I would say my honesty, and how I always stay genuine to my clients. In this industry, there are so many people who are simply looking to make a sale and a quick buck, and that’s just not me. I truly cannot imagine creating a career that way and being able to sleep at night. I always strive to develop a very sincere relationship with all of my clients - I’m the guy who closes the deal and then every three to six months I’m out having drinks, lunch, or dinner with my clients whom eventually become friends. This goes back to why I got into the industry - to build genuine, lasting relationships with people, and show that honesty can still get you a long way in life. Don’t get me wrong though, I always enjoy a nice competitive negotiation and do not mind getting aggressive as needed to ensure my clients' needs are fully taken care of.
What do you think are the up and coming neighborhoods in NYC?
I would say Yorkville, since there are a lot of exciting new construction and renovation projects going on there right now. Other than that, what’s happening with the East Village is quite remarkable right now. If you take a look at 1st Ave through Alphabet City, there are so many intriguing, boutique projects going on right now and when the second avenue subway finally makes its way down to that area it will be really fantastic. I also think there is a lot of potential in the Financial District, particularly around the Seaport.
What advice do you have for first-time home buyers in New York?
Make sure you have someone on your side that you trust. You need a broker that is going to give you the full spectrum of what you should expect before you even begin to look. I think a lot of first-time home buyers think they can afford something and then they set their expectations high, only to learn that they can’t actually afford what they wanted. On the other side, some think they cannot afford some things, when they actually can afford more. I’ve seen both scenarios more than once. In the end, when you team up with someone [a broker] who is honest with you from the beginning about everything you’ll need to successfully purchase the home you want, the transaction is much more successful and everybody wins.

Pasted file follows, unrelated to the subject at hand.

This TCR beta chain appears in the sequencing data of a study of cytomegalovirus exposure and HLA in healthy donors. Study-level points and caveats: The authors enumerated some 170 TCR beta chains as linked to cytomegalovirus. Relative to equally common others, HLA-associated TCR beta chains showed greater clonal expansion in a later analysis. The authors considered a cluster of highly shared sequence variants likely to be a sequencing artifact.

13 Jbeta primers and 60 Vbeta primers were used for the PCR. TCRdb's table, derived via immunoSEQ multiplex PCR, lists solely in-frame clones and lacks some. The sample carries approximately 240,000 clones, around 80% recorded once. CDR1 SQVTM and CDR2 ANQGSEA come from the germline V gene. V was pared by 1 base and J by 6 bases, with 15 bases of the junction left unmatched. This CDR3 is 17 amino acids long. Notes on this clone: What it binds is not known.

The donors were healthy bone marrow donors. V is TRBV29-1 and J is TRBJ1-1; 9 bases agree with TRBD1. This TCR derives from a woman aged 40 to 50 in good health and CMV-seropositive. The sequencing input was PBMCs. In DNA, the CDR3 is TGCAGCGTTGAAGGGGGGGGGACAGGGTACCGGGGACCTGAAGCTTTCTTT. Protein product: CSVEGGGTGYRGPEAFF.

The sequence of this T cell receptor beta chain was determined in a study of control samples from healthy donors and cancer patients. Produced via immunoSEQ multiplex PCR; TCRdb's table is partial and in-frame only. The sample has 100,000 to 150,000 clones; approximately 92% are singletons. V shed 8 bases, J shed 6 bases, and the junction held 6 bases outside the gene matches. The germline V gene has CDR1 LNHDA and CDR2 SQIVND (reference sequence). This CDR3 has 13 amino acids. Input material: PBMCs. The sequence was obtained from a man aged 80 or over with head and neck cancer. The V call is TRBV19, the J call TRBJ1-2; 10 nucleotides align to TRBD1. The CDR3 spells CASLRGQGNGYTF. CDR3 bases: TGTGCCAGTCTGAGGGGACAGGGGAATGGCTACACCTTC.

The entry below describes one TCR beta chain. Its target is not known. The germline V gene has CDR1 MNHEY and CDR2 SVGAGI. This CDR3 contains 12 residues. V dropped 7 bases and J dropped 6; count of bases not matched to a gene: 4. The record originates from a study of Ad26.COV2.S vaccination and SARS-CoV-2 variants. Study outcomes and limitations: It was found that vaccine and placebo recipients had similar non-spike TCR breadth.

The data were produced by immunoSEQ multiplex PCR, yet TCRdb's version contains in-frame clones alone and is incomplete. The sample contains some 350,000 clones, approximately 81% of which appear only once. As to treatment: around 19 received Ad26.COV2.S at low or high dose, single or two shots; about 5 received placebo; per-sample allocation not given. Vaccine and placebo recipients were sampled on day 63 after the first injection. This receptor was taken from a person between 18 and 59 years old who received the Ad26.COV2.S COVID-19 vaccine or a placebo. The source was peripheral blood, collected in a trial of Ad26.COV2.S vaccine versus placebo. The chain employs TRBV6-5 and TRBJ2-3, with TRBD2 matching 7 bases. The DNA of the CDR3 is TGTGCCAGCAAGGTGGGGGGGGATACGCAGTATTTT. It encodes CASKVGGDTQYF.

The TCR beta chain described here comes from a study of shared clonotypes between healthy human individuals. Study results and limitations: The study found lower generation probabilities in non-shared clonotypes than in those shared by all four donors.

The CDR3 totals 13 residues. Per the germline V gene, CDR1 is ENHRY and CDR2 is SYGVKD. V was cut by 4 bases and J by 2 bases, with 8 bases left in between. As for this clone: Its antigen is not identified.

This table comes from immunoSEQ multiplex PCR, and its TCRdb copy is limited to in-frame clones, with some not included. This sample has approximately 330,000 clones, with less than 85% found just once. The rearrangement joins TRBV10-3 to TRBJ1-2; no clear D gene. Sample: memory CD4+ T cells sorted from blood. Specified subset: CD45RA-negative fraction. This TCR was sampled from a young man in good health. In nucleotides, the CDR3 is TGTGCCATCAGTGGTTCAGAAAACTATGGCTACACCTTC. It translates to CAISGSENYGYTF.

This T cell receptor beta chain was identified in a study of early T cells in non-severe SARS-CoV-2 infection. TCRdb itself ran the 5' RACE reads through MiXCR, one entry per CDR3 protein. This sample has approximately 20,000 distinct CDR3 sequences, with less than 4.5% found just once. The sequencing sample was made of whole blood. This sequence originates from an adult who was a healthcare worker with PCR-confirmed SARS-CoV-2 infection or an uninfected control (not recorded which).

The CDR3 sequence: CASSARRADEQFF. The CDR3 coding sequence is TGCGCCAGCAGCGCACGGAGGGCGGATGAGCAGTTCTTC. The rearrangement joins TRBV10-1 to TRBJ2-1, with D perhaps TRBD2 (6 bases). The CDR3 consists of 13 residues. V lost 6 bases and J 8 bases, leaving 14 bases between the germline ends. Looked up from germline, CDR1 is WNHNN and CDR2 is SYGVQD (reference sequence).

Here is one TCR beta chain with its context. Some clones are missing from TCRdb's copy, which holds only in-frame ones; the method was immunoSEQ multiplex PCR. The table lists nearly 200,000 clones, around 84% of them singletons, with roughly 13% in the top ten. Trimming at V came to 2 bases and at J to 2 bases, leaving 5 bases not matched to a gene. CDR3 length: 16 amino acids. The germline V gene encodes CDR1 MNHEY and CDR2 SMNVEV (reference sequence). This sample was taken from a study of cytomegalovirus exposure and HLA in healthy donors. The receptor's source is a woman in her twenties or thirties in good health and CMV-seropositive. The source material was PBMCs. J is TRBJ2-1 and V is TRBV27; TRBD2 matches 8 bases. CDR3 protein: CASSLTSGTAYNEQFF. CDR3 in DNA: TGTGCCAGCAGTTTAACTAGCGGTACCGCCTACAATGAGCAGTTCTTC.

Any predictions for the future of real estate?
We saw a big uptick in the market after the election, which was great, but the ultra-lux market for homes that cost $8.0M-$10.0M plus, is always difficult to predict and see where the demand will go. There’s consistently the fear of a continued plateau on that end of things. However, I think the $1.0M-$4.0M apartments are going to continue to fly off the shelves. This segment tends to be first-time home-buyers in NYC or people seeking slightly larger spaces as they grow their families. It is safe to say that this segment will probably always have strong demand for the foreseeable future.